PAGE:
The middle of nowhere?
Rural America gets a bad rap much of the time.
I've lived on the outskirts of a 25,000 population town, a couple miles from a town of 190 and now pretty much in the middle of those numbers as one of Spencer's 11,233 residents.
Numbers intrigue me, which is probably why an AP video about the population center of the United States intrigued me.
It's not St. Louis or Kansas City or Chicago.
Heck, it's not even Des Moines.
It's 2.7 miles northeast of Plato, Mo.
Never heard of it?
Plato is a tiny, little village -- that's its technical name -- nestled in the Ozarks.
Just how tiny is this village? The U.S. Census is actually quite generous with its population estimate of 109, according to Plato Village Clerk Barbara Pinkston, who says the population is 91. The village's sign advertises just 74 residents.
Pinkston says the nearest "town of any size" is 30-35 miles away.
She and other residents are stoked about the new designation.
"This is the center of the U.S. population; it just doesn't seem it ought to be -- good old rural America," resident Andy Justice said. "I just think it's an honor.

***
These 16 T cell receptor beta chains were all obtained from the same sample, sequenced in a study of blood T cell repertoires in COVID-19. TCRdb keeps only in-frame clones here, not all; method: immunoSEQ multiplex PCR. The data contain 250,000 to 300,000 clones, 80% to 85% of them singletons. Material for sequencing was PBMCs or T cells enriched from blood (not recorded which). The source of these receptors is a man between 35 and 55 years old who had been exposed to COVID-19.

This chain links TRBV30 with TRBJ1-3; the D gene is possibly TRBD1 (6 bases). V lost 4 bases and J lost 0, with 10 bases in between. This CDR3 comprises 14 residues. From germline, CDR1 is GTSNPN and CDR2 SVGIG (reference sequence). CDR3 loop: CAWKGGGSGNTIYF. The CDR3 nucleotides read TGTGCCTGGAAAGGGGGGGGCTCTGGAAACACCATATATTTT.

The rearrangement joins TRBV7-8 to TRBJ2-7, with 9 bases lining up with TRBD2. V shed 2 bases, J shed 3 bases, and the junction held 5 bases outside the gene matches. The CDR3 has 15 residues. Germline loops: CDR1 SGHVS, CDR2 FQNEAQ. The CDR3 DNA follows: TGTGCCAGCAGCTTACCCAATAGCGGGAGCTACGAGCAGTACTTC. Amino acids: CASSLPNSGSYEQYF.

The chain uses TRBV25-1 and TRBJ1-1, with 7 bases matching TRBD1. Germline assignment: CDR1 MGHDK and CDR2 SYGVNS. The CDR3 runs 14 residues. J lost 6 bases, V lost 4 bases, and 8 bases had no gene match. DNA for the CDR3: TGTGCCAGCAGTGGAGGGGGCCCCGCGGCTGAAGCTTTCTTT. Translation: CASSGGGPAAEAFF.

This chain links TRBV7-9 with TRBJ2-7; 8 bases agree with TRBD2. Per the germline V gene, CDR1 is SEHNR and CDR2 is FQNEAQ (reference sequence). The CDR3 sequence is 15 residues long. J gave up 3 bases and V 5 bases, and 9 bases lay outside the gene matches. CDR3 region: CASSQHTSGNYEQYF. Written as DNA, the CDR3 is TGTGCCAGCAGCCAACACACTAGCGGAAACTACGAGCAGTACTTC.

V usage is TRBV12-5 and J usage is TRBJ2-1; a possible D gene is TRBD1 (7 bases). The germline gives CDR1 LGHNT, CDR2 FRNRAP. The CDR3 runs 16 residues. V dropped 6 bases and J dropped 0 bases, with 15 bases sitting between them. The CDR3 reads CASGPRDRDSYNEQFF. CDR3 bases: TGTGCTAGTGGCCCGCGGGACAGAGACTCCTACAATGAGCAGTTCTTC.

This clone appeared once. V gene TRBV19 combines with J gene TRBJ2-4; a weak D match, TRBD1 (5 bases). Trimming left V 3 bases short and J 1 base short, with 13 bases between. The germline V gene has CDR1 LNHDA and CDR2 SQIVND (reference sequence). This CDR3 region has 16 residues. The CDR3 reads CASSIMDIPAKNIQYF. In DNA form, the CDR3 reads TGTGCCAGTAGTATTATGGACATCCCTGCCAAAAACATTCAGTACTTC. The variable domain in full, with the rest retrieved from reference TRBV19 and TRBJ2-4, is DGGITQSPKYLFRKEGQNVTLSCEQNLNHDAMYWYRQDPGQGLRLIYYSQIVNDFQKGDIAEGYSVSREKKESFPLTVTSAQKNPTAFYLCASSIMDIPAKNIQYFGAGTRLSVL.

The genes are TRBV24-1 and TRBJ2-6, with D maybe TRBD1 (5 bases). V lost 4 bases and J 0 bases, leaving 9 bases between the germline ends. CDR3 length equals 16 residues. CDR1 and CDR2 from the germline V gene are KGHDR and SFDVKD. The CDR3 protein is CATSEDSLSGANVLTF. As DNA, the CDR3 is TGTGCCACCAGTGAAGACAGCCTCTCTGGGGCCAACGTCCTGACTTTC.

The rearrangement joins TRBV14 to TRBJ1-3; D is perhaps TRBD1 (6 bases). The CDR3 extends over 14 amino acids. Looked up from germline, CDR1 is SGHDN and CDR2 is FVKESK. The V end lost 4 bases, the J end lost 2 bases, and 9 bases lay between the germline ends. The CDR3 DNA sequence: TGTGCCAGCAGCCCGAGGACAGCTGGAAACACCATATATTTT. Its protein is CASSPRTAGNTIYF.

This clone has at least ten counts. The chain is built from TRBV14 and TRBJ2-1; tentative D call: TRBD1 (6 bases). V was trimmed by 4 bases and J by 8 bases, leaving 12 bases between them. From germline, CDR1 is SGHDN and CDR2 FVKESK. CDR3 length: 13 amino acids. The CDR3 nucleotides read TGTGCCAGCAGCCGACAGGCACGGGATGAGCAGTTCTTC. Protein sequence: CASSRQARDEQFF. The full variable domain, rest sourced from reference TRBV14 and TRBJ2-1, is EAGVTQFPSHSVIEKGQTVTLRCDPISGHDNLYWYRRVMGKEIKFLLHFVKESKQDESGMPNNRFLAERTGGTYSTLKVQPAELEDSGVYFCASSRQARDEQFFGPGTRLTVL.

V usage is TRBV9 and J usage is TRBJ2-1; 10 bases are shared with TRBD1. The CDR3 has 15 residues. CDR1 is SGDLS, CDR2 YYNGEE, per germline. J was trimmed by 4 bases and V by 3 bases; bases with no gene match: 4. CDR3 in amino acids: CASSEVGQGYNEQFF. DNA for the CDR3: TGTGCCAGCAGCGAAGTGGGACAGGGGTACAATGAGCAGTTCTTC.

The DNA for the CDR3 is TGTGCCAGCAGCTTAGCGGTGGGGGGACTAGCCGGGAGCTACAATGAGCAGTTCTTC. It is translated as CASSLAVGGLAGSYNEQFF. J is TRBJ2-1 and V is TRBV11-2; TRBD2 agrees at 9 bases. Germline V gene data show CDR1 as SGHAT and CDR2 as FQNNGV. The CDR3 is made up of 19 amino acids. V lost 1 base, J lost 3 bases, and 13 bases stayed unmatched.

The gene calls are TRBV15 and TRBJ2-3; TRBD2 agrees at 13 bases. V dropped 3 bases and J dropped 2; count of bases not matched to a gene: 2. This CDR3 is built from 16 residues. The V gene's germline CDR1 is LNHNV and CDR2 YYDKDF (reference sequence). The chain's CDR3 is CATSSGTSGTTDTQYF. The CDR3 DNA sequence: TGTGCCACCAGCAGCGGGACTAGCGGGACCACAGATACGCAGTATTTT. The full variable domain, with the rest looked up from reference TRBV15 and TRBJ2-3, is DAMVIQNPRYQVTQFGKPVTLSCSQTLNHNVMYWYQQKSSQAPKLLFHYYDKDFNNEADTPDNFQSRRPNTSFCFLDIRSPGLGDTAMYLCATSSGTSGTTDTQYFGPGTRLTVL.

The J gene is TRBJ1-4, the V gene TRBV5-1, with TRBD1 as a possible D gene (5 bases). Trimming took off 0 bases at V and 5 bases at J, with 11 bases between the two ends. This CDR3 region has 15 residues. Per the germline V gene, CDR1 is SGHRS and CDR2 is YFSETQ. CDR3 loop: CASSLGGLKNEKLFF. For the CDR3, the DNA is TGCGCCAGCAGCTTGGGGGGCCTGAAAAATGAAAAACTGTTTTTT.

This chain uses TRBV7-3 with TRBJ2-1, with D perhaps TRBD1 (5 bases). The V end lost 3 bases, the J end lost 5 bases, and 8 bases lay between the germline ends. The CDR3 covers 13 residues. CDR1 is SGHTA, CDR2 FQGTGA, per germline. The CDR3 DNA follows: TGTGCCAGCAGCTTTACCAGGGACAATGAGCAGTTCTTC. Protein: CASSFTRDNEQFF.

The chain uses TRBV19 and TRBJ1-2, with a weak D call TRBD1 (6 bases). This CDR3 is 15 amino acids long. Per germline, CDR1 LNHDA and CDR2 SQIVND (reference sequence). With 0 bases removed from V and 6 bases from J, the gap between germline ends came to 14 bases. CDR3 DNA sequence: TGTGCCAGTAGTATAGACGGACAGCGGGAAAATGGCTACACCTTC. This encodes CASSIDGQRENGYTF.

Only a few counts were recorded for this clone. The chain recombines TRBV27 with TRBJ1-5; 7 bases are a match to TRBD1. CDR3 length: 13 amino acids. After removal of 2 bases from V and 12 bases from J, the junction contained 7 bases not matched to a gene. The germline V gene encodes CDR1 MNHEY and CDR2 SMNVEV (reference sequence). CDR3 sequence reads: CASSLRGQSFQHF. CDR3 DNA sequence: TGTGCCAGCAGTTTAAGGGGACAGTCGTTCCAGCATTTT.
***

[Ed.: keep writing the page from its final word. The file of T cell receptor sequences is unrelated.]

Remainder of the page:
The owner of the town's eatery, Oris Weber is tickled pink.
"This deal here we got has brought a lot of people in and I think it will bring a lot more people in," said the proprietor of Weber's Cafe. "People like to see something new. So, we're kind of glad to have it and see if we can't make good come of it."
Resident Brenda Starbuck thinks some good has already come of it.
"We think this is a very wonderful thing about Plato being the center of the U.S. population," she said. "It's created a lot of interest among the students in the school and everyone in this area. ...We always knew we were the center of the universe."
Starbuck's comment reminds me of something I used to say.
In various towns that I have lived in, I have boasted, "I'm in the middle of nowhere and the middle of everywhere at the same time."
On the same day when a story about people leaving the Great Plains for "sunnier" cities surfaced, it's good to know there is still life in rural America.
Hopefully Mayor Bob Biram, Clerk Pinkston and other residents of the village can capitalize on their good news and grow their community.
Perhaps a catchy slogan could help.
Here's a few suggestions.
"Pluto isn't a planet anymore, but Plato is still a village."
"Plato, we're named after a really smart guy." (Yes, the Greek philosopher is the town's namesake.)
"Play-Doh is fun, and so is Plato."
"Who wants to be lucky number 110?"
"Think Plato is bad? At least we're not Licking." (Licking is a town 29 miles from Plato).
"Desperate Housewives wouldn't be the same without us." (Screenwriter Josh Senter came from the village.)
"We still get AM and FM radio!"
Maybe Pinkston already had the best idea, though.
"We're gonna be on the map now!"